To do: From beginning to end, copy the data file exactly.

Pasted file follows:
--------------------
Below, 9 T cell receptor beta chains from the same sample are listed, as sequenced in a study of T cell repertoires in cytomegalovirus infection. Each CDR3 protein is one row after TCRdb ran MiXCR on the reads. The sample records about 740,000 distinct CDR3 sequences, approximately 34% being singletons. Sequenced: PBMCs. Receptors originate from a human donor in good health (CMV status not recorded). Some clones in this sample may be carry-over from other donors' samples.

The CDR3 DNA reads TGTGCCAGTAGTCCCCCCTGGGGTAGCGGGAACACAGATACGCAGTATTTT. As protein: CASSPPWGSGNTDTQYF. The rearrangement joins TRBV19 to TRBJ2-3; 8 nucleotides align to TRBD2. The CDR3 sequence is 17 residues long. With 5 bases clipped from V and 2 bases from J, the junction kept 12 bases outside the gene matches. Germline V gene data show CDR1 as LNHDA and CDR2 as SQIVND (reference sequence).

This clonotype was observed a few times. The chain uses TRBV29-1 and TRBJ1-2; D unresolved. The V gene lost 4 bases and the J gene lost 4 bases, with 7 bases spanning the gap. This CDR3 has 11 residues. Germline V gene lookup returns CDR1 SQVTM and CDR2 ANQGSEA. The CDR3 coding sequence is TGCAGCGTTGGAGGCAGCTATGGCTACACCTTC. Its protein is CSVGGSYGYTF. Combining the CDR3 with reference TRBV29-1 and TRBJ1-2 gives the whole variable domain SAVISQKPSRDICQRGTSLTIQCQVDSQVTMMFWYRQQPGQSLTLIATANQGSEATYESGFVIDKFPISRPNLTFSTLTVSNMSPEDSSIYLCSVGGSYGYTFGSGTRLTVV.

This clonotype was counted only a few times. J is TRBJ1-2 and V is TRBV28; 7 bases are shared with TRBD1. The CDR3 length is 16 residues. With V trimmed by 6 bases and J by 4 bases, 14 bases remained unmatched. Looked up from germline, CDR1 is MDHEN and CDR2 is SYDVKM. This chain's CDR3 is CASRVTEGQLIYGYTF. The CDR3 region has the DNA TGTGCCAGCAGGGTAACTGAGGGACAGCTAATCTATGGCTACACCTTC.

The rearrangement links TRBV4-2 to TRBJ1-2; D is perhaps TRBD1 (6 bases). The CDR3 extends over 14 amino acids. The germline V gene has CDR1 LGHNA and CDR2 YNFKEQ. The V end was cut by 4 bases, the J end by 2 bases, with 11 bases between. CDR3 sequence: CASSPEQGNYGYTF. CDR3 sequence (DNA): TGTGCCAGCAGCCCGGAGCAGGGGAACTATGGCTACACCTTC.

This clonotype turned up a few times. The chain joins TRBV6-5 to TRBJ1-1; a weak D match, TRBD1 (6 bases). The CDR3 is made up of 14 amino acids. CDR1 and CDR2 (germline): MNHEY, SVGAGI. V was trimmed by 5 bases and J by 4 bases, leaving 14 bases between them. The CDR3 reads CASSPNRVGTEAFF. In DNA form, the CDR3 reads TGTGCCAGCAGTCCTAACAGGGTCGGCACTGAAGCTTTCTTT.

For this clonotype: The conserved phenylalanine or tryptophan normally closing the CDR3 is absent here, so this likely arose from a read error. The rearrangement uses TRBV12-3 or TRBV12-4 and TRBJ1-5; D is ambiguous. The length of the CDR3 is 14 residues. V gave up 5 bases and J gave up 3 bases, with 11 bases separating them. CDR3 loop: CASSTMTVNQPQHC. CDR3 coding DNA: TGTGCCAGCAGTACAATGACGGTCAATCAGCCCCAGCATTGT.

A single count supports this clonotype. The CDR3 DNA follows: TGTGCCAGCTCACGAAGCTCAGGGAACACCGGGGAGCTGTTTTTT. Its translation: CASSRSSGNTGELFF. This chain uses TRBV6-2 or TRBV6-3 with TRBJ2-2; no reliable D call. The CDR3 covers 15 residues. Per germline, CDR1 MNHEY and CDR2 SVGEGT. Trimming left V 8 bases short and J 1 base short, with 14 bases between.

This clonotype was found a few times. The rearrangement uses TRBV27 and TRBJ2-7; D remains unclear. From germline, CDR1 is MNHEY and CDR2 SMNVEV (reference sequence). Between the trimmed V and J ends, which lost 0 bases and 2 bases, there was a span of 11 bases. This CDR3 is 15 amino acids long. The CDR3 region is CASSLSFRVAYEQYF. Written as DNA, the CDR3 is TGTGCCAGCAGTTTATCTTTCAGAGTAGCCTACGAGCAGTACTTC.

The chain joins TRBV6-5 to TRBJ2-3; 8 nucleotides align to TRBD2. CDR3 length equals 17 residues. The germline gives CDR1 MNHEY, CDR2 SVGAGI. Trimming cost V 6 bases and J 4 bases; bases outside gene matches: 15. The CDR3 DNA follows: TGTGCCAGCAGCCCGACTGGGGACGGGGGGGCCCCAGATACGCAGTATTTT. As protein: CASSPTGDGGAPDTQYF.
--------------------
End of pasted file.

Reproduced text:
Below, 9 T cell receptor beta chains from the same sample are listed, as sequenced in a study of T cell repertoires in cytomegalovirus infection. Each CDR3 protein is one row after TCRdb ran MiXCR on the reads. The sample records about 740,000 distinct CDR3 sequences, approximately 34% being singletons. Sequenced: PBMCs. Receptors originate from a human donor in good health (CMV status not recorded). Some clones in this sample may be carry-over from other donors' samples.

The CDR3 DNA reads TGTGCCAGTAGTCCCCCCTGGGGTAGCGGGAACACAGATACGCAGTATTTT. As protein: CASSPPWGSGNTDTQYF. The rearrangement joins TRBV19 to TRBJ2-3; 8 nucleotides align to TRBD2. The CDR3 sequence is 17 residues long. With 5 bases clipped from V and 2 bases from J, the junction kept 12 bases outside the gene matches. Germline V gene data show CDR1 as LNHDA and CDR2 as SQIVND (reference sequence).

This clonotype was observed a few times. The chain uses TRBV29-1 and TRBJ1-2; D unresolved. The V gene lost 4 bases and the J gene lost 4 bases, with 7 bases spanning the gap. This CDR3 has 11 residues. Germline V gene lookup returns CDR1 SQVTM and CDR2 ANQGSEA. The CDR3 coding sequence is TGCAGCGTTGGAGGCAGCTATGGCTACACCTTC. Its protein is CSVGGSYGYTF. Combining the CDR3 with reference TRBV29-1 and TRBJ1-2 gives the whole variable domain SAVISQKPSRDICQRGTSLTIQCQVDSQVTMMFWYRQQPGQSLTLIATANQGSEATYESGFVIDKFPISRPNLTFSTLTVSNMSPEDSSIYLCSVGGSYGYTFGSGTRLTVV.

This clonotype was counted only a few times. J is TRBJ1-2 and V is TRBV28; 7 bases are shared with TRBD1. The CDR3 length is 16 residues. With V trimmed by 6 bases and J by 4 bases, 14 bases remained unmatched. Looked up from germline, CDR1 is MDHEN and CDR2 is SYDVKM. This chain's CDR3 is CASRVTEGQLIYGYTF. The CDR3 region has the DNA TGTGCCAGCAGGGTAACTGAGGGACAGCTAATCTATGGCTACACCTTC.

The rearrangement links TRBV4-2 to TRBJ1-2; D is perhaps TRBD1 (6 bases). The CDR3 extends over 14 amino acids. The germline V gene has CDR1 LGHNA and CDR2 YNFKEQ. The V end was cut by 4 bases, the J end by 2 bases, with 11 bases between. CDR3 sequence: CASSPEQGNYGYTF. CDR3 sequence (DNA): TGTGCCAGCAGCCCGGAGCAGGGGAACTATGGCTACACCTTC.

This clonotype turned up a few times. The chain joins TRBV6-5 to TRBJ1-1; a weak D match, TRBD1 (6 bases). The CDR3 is made up of 14 amino acids. CDR1 and CDR2 (germline): MNHEY, SVGAGI. V was trimmed by 5 bases and J by 4 bases, leaving 14 bases between them. The CDR3 reads CASSPNRVGTEAFF. In DNA form, the CDR3 reads TGTGCCAGCAGTCCTAACAGGGTCGGCACTGAAGCTTTCTTT.

For this clonotype: The conserved phenylalanine or tryptophan normally closing the CDR3 is absent here, so this likely arose from a read error. The rearrangement uses TRBV12-3 or TRBV12-4 and TRBJ1-5; D is ambiguous. The length of the CDR3 is 14 residues. V gave up 5 bases and J gave up 3 bases, with 11 bases separating them. CDR3 loop: CASSTMTVNQPQHC. CDR3 coding DNA: TGTGCCAGCAGTACAATGACGGTCAATCAGCCCCAGCATTGT.

A single count supports this clonotype. The CDR3 DNA follows: TGTGCCAGCTCACGAAGCTCAGGGAACACCGGGGAGCTGTTTTTT. Its translation: CASSRSSGNTGELFF. This chain uses TRBV6-2 or TRBV6-3 with TRBJ2-2; no reliable D call. The CDR3 covers 15 residues. Per germline, CDR1 MNHEY and CDR2 SVGEGT. Trimming left V 8 bases short and J 1 base short, with 14 bases between.

This clonotype was found a few times. The rearrangement uses TRBV27 and TRBJ2-7; D remains unclear. From germline, CDR1 is MNHEY and CDR2 SMNVEV (reference sequence). Between the trimmed V and J ends, which lost 0 bases and 2 bases, there was a span of 11 bases. This CDR3 is 15 amino acids long. The CDR3 region is CASSLSFRVAYEQYF. Written as DNA, the CDR3 is TGTGCCAGCAGTTTATCTTTCAGAGTAGCCTACGAGCAGTACTTC.

The chain joins TRBV6-5 to TRBJ2-3; 8 nucleotides align to TRBD2. CDR3 length equals 17 residues. The germline gives CDR1 MNHEY, CDR2 SVGAGI. Trimming cost V 6 bases and J 4 bases; bases outside gene matches: 15. The CDR3 DNA follows: TGTGCCAGCAGCCCGACTGGGGACGGGGGGGCCCCAGATACGCAGTATTTT. As protein: CASSPTGDGGAPDTQYF.